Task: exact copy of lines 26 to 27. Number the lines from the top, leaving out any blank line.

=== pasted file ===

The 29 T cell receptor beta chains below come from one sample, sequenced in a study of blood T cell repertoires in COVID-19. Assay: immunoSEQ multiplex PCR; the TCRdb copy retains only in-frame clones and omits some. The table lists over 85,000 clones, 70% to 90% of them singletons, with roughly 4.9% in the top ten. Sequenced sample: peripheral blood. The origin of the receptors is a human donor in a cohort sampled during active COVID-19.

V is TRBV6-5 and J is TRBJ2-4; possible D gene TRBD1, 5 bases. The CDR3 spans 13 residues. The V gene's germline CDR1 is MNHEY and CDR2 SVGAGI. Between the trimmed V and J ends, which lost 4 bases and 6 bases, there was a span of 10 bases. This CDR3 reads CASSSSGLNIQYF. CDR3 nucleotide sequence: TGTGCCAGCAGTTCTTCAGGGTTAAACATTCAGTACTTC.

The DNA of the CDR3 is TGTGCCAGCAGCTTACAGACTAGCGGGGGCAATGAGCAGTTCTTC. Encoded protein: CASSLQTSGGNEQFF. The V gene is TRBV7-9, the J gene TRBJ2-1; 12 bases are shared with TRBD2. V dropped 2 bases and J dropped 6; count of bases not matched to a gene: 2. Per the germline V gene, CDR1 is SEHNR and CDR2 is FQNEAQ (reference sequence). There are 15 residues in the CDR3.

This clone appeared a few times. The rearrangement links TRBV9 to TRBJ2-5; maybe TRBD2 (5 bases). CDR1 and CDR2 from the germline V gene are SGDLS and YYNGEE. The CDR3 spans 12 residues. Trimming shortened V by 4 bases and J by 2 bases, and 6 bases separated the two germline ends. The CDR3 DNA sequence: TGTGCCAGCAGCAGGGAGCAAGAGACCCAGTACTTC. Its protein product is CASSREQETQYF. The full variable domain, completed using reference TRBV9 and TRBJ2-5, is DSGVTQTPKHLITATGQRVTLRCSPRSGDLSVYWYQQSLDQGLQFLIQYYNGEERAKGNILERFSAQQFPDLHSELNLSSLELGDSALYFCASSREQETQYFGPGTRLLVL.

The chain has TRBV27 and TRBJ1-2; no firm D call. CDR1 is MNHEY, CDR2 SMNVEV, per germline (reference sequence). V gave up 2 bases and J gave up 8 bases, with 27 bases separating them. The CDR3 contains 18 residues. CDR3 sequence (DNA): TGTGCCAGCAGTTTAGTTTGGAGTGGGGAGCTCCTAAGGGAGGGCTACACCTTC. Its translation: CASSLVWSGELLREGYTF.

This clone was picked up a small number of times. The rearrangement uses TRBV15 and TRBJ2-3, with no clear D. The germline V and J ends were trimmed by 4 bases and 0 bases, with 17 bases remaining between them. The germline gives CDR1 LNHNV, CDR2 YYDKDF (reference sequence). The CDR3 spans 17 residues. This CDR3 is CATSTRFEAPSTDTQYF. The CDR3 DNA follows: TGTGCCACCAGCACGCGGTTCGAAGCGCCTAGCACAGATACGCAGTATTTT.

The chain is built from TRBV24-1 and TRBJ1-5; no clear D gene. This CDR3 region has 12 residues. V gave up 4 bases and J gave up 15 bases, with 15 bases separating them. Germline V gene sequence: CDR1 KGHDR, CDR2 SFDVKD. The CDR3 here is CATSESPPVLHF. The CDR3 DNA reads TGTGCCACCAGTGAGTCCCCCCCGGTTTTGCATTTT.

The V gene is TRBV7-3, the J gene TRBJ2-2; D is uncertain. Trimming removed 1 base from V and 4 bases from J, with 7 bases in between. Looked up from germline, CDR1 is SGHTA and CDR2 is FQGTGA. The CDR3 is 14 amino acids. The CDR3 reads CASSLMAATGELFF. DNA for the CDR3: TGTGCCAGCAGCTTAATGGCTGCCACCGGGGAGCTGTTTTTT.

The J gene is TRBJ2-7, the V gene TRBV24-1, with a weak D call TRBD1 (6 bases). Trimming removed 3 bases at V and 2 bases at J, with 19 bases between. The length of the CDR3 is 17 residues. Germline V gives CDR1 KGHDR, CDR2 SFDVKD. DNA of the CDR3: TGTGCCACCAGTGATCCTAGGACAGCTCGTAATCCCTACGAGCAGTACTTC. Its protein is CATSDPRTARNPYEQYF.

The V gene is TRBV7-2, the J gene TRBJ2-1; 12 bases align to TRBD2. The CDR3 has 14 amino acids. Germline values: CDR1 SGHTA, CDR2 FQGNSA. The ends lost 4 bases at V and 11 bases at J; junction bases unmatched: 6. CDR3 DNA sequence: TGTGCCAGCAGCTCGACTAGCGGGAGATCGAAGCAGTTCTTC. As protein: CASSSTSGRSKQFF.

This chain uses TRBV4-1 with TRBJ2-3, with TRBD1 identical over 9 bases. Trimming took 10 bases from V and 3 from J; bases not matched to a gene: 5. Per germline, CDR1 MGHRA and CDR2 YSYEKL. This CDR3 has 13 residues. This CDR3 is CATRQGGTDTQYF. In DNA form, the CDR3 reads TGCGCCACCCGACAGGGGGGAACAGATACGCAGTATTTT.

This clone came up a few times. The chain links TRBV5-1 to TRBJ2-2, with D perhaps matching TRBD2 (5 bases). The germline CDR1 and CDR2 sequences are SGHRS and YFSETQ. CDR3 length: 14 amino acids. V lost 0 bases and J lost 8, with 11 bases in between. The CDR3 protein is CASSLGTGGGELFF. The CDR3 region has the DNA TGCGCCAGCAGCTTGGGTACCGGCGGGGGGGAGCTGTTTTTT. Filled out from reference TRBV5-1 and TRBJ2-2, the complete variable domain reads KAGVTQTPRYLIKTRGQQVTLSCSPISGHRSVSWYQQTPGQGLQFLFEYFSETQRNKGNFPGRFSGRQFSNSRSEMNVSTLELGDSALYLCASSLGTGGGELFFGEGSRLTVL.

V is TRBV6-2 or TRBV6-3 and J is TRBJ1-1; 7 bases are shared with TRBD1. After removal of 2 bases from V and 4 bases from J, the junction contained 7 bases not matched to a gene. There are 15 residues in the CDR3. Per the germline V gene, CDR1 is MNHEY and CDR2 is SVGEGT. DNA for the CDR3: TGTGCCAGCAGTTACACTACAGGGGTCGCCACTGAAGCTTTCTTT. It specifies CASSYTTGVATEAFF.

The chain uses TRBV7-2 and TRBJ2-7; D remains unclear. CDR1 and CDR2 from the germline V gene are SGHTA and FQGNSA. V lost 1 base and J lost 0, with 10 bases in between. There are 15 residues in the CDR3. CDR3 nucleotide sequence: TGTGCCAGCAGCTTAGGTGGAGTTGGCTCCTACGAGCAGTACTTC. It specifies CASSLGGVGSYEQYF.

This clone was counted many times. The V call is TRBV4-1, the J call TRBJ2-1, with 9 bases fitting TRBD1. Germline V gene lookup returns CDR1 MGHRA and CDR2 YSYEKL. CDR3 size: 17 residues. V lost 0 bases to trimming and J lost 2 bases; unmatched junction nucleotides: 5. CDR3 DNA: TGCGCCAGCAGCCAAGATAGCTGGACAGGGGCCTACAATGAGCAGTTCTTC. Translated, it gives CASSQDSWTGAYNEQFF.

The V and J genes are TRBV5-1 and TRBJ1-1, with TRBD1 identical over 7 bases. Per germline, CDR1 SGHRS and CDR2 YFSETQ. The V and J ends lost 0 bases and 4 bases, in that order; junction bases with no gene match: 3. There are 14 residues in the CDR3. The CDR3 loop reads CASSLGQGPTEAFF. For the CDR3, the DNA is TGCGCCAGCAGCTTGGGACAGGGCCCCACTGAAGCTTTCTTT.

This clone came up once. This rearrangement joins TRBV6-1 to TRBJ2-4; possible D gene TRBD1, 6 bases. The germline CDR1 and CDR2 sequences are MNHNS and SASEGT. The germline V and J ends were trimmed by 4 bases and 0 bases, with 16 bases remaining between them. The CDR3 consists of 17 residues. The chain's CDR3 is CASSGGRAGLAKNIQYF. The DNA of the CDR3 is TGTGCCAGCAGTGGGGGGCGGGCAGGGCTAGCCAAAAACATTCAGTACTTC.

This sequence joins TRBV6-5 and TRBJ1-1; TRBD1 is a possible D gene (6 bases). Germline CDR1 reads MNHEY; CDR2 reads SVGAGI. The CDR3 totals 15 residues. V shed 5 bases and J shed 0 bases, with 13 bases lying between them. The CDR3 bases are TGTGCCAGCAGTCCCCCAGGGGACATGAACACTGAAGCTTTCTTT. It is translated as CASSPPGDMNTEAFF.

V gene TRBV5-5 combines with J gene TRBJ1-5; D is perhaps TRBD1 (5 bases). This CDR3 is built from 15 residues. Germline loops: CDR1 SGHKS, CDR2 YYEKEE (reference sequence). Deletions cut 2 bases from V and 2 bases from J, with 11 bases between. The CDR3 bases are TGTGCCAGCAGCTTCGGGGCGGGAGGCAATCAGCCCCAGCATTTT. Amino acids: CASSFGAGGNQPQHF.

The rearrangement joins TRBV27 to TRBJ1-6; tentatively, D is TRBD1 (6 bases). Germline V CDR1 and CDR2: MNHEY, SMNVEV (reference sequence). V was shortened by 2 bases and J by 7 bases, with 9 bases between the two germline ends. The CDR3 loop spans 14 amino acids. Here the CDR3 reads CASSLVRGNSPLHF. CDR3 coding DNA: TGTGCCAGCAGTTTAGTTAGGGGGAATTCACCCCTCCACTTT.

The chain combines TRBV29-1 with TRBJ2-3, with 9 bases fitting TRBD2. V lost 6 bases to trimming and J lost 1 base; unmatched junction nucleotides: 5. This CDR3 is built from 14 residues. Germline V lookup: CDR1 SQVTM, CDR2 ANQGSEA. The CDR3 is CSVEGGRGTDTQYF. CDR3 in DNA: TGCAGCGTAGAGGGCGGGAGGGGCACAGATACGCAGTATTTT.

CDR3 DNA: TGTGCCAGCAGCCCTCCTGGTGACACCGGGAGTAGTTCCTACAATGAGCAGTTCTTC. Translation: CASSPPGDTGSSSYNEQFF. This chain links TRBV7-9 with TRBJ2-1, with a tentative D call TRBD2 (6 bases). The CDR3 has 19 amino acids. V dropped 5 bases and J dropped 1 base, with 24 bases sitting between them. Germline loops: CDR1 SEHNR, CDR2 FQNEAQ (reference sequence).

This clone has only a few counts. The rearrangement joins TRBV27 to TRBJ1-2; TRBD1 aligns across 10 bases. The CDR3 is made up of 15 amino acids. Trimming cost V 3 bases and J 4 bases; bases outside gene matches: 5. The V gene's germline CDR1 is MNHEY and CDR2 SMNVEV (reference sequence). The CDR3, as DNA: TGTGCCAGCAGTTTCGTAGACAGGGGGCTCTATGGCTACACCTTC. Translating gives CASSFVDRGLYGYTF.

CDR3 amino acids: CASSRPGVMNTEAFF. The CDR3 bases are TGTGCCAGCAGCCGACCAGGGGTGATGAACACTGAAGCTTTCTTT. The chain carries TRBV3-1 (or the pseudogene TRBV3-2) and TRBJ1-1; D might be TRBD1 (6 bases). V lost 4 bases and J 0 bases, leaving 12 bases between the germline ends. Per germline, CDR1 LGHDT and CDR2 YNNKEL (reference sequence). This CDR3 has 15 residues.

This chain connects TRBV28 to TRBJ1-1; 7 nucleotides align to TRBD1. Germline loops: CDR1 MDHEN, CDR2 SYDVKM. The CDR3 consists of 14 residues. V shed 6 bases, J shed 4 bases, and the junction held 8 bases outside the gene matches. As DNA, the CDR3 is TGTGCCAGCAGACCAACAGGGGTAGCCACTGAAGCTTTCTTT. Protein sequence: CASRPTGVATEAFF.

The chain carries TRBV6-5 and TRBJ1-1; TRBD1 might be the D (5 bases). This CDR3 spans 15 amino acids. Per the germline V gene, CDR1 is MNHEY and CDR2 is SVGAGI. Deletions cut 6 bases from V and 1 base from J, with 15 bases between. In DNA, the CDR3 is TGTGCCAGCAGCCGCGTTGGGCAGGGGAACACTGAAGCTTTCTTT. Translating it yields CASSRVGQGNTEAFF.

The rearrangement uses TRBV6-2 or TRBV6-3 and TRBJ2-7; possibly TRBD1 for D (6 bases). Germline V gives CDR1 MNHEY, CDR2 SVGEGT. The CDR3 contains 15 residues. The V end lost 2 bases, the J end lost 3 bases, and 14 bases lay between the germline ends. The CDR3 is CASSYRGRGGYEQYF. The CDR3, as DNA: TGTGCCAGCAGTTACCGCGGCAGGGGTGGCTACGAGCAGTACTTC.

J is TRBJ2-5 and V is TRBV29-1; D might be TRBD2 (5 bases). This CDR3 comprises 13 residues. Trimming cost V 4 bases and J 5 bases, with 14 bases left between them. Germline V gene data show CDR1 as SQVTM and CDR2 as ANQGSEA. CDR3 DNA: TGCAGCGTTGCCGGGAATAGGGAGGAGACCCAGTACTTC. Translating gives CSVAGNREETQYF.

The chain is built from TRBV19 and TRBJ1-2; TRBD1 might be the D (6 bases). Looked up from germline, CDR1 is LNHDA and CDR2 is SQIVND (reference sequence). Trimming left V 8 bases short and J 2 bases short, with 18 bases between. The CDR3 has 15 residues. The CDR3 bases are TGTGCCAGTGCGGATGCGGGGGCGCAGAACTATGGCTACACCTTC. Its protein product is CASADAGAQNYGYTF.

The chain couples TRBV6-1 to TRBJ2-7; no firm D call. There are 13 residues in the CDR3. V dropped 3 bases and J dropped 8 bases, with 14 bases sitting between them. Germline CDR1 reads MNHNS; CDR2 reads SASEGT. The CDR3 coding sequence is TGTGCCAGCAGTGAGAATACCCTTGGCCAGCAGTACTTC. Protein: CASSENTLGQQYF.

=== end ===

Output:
The chain carries TRBV6-5 and TRBJ1-1; TRBD1 might be the D (5 bases). This CDR3 spans 15 amino acids. Per the germline V gene, CDR1 is MNHEY and CDR2 is SVGAGI. Deletions cut 6 bases from V and 1 base from J, with 15 bases between. In DNA, the CDR3 is TGTGCCAGCAGCCGCGTTGGGCAGGGGAACACTGAAGCTTTCTTT. Translating it yields CASSRVGQGNTEAFF.

The rearrangement uses TRBV6-2 or TRBV6-3 and TRBJ2-7; possibly TRBD1 for D (6 bases). Germline V gives CDR1 MNHEY, CDR2 SVGEGT. The CDR3 contains 15 residues. The V end lost 2 bases, the J end lost 3 bases, and 14 bases lay between the germline ends. The CDR3 is CASSYRGRGGYEQYF. The CDR3, as DNA: TGTGCCAGCAGTTACCGCGGCAGGGGTGGCTACGAGCAGTACTTC.